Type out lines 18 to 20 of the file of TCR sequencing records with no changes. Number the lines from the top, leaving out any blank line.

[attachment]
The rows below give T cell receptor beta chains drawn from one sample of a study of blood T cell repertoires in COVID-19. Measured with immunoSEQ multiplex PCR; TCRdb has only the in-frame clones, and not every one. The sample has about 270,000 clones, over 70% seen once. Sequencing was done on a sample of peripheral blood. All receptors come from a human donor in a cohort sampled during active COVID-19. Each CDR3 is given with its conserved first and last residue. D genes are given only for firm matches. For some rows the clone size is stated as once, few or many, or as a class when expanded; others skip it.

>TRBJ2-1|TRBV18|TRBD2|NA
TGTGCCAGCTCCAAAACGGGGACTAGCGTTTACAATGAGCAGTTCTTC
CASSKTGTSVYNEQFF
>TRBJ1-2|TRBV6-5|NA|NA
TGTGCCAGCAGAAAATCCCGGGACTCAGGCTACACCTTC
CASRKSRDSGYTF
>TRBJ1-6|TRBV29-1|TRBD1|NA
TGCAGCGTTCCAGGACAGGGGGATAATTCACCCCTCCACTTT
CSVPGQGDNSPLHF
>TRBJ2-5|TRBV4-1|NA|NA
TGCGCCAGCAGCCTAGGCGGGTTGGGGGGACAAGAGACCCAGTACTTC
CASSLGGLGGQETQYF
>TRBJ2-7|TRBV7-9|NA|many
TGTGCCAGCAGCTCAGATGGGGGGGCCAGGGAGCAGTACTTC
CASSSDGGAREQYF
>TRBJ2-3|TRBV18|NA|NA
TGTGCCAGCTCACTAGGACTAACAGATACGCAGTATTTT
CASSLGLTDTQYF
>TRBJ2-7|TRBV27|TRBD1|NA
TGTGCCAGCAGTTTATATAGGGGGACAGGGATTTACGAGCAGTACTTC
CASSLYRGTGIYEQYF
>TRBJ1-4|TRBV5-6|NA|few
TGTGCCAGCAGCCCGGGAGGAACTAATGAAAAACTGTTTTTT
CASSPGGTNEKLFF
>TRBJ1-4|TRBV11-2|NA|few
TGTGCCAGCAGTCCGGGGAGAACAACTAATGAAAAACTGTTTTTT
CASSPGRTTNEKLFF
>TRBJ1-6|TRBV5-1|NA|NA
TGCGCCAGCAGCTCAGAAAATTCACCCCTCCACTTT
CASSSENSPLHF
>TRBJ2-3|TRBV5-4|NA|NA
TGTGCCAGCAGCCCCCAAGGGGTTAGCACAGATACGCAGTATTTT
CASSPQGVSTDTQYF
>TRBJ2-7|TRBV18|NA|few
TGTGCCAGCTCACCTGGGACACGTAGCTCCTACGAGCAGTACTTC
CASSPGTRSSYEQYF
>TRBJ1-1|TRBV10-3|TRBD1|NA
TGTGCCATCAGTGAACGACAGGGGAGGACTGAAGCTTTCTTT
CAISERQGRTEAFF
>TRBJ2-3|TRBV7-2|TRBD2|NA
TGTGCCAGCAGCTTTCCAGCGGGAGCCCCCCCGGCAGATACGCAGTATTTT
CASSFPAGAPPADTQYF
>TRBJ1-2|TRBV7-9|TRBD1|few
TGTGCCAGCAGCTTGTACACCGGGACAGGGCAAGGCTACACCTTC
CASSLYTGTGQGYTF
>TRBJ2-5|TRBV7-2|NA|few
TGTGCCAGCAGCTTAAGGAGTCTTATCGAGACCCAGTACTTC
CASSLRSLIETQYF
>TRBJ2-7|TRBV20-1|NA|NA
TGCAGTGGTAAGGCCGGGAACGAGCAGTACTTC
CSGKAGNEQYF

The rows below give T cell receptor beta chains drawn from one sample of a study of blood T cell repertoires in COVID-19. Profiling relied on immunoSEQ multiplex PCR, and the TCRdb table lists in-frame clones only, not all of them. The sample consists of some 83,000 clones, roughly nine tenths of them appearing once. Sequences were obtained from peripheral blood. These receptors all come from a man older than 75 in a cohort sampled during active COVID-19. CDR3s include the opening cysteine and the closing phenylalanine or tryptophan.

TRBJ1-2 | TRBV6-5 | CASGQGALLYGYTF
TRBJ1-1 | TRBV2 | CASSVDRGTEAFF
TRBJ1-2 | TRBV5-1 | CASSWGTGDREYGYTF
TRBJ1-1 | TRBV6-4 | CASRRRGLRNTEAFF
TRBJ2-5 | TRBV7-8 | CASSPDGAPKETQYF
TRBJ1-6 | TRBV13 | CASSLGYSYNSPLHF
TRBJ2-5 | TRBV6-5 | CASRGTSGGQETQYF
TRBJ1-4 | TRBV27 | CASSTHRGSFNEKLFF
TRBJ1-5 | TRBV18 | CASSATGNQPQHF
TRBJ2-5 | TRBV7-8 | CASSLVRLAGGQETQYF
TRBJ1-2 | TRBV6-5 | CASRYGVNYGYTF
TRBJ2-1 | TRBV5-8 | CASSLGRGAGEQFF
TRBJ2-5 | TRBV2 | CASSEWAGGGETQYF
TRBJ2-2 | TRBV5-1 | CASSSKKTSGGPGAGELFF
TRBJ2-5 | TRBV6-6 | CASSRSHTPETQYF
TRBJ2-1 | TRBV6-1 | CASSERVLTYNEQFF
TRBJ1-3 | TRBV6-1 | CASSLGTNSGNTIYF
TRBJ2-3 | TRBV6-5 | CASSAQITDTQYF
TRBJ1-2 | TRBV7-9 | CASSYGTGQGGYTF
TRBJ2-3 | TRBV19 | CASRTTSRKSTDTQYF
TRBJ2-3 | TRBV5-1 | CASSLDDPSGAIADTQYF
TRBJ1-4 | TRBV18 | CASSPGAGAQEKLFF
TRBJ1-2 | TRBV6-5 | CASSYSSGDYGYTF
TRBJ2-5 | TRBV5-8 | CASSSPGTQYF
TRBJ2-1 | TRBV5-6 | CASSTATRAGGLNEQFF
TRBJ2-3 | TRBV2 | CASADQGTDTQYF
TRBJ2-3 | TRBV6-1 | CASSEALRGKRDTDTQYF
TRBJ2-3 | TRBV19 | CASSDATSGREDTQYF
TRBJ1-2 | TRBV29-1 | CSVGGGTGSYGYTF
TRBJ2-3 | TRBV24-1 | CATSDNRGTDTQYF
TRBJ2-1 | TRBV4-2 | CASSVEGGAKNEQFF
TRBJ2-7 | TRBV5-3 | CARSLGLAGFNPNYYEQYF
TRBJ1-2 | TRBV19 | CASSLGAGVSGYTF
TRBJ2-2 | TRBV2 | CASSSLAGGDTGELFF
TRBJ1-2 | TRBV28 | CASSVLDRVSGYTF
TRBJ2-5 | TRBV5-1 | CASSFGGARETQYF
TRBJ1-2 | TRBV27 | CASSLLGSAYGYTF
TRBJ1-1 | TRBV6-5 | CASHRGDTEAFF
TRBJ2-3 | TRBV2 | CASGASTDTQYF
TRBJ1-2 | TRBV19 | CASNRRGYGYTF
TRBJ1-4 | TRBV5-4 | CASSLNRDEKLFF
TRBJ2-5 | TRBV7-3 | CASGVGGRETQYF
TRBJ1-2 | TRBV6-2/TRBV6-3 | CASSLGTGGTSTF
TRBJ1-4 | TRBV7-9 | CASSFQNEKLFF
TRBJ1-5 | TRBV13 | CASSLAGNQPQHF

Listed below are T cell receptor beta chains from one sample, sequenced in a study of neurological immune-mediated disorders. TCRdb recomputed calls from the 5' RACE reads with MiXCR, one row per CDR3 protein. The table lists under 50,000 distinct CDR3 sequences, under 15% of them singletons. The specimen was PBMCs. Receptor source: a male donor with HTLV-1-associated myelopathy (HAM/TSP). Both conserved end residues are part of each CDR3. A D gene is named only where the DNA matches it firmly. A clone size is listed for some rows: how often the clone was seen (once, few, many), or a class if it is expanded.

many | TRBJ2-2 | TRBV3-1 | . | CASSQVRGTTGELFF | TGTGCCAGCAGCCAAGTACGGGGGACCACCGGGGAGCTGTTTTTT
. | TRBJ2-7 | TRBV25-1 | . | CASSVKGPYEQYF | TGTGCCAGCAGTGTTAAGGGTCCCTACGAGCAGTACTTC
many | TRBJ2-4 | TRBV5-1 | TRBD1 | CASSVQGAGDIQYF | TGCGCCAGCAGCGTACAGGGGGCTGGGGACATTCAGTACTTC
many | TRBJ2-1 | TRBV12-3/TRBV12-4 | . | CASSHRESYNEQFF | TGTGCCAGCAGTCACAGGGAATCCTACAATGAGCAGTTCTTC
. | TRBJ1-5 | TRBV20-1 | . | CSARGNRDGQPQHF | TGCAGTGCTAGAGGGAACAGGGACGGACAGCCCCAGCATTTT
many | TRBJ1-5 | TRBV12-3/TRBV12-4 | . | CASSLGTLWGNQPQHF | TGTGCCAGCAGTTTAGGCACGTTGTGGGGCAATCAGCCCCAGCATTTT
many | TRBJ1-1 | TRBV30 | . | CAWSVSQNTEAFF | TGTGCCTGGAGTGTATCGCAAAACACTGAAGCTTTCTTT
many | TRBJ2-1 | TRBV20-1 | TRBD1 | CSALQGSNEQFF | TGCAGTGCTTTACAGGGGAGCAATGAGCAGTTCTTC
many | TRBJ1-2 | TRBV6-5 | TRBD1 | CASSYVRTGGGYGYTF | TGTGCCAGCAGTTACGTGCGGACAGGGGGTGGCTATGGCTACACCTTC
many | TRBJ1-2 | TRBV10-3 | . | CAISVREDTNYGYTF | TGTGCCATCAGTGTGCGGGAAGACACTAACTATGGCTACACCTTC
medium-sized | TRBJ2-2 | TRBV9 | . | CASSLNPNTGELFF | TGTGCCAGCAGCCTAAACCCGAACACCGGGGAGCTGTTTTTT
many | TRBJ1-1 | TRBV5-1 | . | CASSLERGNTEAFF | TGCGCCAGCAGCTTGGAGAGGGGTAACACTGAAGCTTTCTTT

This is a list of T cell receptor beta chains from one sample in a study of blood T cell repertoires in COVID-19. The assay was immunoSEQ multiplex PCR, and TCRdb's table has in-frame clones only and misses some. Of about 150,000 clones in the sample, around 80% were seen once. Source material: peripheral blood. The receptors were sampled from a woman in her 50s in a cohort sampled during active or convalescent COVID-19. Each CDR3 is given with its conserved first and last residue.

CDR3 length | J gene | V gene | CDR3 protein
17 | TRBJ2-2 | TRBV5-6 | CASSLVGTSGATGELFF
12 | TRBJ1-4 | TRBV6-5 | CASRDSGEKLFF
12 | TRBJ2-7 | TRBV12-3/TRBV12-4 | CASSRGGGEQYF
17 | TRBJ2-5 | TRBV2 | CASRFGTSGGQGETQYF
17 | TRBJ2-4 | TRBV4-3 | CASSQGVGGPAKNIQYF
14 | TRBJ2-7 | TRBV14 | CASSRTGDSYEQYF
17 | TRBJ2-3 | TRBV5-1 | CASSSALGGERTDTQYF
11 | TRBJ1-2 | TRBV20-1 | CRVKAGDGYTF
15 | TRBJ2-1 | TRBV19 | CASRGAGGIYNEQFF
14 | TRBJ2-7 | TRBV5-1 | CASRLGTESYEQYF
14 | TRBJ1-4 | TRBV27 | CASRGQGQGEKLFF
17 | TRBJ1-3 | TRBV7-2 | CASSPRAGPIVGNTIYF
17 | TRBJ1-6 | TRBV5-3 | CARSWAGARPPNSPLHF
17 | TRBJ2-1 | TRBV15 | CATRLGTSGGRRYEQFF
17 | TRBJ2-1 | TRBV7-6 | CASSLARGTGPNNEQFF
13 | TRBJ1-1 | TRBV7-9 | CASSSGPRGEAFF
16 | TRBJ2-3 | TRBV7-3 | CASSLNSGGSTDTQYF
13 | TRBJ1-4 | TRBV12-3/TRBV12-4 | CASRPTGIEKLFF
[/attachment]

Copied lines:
TGTGCCAGCTCACTAGGACTAACAGATACGCAGTATTTT
CASSLGLTDTQYF
>TRBJ2-7|TRBV27|TRBD1|NA